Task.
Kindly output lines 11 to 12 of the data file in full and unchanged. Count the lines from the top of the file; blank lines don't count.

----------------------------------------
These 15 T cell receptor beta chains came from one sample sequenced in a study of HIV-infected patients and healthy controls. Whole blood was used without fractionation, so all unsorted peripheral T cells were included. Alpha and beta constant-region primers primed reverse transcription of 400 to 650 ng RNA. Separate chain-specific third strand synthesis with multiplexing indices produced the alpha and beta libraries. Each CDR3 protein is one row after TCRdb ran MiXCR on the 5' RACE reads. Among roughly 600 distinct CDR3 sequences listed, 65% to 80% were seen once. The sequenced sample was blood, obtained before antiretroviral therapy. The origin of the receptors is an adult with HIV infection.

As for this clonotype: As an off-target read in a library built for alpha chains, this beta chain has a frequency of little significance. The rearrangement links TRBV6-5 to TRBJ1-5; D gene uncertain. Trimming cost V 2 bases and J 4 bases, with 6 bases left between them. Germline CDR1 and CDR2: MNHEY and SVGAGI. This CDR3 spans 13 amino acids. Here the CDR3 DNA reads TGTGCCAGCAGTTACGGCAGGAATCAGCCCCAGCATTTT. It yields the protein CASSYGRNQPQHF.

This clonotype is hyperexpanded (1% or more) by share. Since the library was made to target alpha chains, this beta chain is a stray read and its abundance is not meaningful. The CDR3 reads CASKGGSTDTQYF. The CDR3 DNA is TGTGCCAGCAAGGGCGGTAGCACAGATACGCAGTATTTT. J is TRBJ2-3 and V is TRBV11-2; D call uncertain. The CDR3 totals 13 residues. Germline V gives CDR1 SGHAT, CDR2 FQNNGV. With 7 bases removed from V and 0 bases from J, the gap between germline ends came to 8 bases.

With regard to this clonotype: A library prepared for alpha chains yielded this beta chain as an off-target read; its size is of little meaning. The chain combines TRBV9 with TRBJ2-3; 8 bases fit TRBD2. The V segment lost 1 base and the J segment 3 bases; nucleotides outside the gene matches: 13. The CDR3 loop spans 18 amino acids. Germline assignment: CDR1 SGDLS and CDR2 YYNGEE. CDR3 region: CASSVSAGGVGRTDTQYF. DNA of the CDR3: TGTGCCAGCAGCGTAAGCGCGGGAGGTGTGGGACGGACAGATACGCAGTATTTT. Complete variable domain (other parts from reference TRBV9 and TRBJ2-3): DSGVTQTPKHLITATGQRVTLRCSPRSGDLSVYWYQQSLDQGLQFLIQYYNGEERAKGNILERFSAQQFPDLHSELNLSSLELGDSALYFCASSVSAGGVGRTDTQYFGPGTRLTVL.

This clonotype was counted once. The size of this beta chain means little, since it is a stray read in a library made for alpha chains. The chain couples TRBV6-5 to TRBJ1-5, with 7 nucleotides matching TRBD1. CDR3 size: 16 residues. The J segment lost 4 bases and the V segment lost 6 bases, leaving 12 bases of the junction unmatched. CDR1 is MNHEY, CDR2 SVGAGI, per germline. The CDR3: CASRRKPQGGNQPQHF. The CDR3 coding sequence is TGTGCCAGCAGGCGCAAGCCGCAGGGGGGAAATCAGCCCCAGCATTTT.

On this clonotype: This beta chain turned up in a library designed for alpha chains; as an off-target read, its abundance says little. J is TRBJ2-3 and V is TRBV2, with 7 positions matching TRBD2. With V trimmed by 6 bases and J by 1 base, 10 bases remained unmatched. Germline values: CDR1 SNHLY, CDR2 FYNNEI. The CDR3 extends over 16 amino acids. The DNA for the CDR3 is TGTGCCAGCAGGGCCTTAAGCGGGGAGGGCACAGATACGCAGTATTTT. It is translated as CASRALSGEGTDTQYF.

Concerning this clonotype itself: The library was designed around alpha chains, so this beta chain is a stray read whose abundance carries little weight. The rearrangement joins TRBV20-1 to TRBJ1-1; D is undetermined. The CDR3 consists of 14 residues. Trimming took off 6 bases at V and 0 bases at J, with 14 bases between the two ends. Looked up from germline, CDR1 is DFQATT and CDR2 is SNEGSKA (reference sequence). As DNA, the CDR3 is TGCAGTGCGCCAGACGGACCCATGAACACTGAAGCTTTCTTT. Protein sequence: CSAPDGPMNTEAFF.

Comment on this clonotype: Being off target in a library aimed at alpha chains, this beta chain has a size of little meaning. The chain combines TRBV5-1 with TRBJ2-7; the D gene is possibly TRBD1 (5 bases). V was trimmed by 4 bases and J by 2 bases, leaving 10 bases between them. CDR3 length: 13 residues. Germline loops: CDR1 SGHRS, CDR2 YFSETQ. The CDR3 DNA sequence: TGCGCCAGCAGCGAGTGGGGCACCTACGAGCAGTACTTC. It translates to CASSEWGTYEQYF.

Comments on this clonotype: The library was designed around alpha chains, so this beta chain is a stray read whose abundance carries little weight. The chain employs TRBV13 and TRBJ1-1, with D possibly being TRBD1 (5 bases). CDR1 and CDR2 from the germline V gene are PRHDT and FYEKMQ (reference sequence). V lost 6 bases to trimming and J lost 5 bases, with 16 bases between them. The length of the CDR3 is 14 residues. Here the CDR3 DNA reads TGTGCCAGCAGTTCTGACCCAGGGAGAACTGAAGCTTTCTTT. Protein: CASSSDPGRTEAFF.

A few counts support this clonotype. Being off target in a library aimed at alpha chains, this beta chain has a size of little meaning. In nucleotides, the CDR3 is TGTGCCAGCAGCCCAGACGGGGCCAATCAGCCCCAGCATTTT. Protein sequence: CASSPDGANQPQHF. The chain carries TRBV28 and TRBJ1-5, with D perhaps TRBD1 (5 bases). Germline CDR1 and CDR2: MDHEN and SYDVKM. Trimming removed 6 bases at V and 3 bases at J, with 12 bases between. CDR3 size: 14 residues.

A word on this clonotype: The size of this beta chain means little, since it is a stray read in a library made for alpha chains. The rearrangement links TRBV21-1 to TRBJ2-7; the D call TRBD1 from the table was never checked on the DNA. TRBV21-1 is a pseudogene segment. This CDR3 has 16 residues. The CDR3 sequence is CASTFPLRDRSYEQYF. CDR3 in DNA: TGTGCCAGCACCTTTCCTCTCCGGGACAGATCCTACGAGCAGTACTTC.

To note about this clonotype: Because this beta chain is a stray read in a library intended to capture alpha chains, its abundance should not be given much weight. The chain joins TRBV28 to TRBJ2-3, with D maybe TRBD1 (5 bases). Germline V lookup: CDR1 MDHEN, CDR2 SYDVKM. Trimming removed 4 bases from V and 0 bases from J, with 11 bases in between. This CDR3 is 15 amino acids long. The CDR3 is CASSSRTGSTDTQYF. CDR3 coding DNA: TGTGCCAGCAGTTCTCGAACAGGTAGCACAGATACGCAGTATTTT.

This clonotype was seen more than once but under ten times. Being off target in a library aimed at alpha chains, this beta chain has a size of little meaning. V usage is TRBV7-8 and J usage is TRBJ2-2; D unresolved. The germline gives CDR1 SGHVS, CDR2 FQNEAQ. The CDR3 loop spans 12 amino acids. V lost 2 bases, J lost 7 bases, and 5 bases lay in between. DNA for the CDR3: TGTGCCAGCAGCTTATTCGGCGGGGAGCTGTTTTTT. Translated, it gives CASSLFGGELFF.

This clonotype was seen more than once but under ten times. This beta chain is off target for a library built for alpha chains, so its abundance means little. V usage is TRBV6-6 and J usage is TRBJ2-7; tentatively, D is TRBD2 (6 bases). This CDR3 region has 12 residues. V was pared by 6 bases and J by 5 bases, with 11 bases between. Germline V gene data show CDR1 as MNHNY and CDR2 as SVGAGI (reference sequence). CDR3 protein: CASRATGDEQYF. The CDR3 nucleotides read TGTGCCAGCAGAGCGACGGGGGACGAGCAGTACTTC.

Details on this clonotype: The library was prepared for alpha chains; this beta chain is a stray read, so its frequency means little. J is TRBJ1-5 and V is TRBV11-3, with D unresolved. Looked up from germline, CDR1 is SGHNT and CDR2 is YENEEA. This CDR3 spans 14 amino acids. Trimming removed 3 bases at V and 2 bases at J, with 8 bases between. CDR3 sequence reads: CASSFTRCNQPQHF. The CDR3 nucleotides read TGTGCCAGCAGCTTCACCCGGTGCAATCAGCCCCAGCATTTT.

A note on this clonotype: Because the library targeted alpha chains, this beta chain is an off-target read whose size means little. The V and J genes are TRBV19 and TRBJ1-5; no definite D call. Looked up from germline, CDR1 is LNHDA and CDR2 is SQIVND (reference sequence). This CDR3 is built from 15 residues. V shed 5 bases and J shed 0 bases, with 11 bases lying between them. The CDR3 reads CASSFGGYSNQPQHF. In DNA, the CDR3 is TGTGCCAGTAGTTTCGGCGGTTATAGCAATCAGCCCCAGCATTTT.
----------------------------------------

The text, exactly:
A word on this clonotype: The size of this beta chain means little, since it is a stray read in a library made for alpha chains. The rearrangement links TRBV21-1 to TRBJ2-7; the D call TRBD1 from the table was never checked on the DNA. TRBV21-1 is a pseudogene segment. This CDR3 has 16 residues. The CDR3 sequence is CASTFPLRDRSYEQYF. CDR3 in DNA: TGTGCCAGCACCTTTCCTCTCCGGGACAGATCCTACGAGCAGTACTTC.

To note about this clonotype: Because this beta chain is a stray read in a library intended to capture alpha chains, its abundance should not be given much weight. The chain joins TRBV28 to TRBJ2-3, with D maybe TRBD1 (5 bases). Germline V lookup: CDR1 MDHEN, CDR2 SYDVKM. Trimming removed 4 bases from V and 0 bases from J, with 11 bases in between. This CDR3 is 15 amino acids long. The CDR3 is CASSSRTGSTDTQYF. CDR3 coding DNA: TGTGCCAGCAGTTCTCGAACAGGTAGCACAGATACGCAGTATTTT.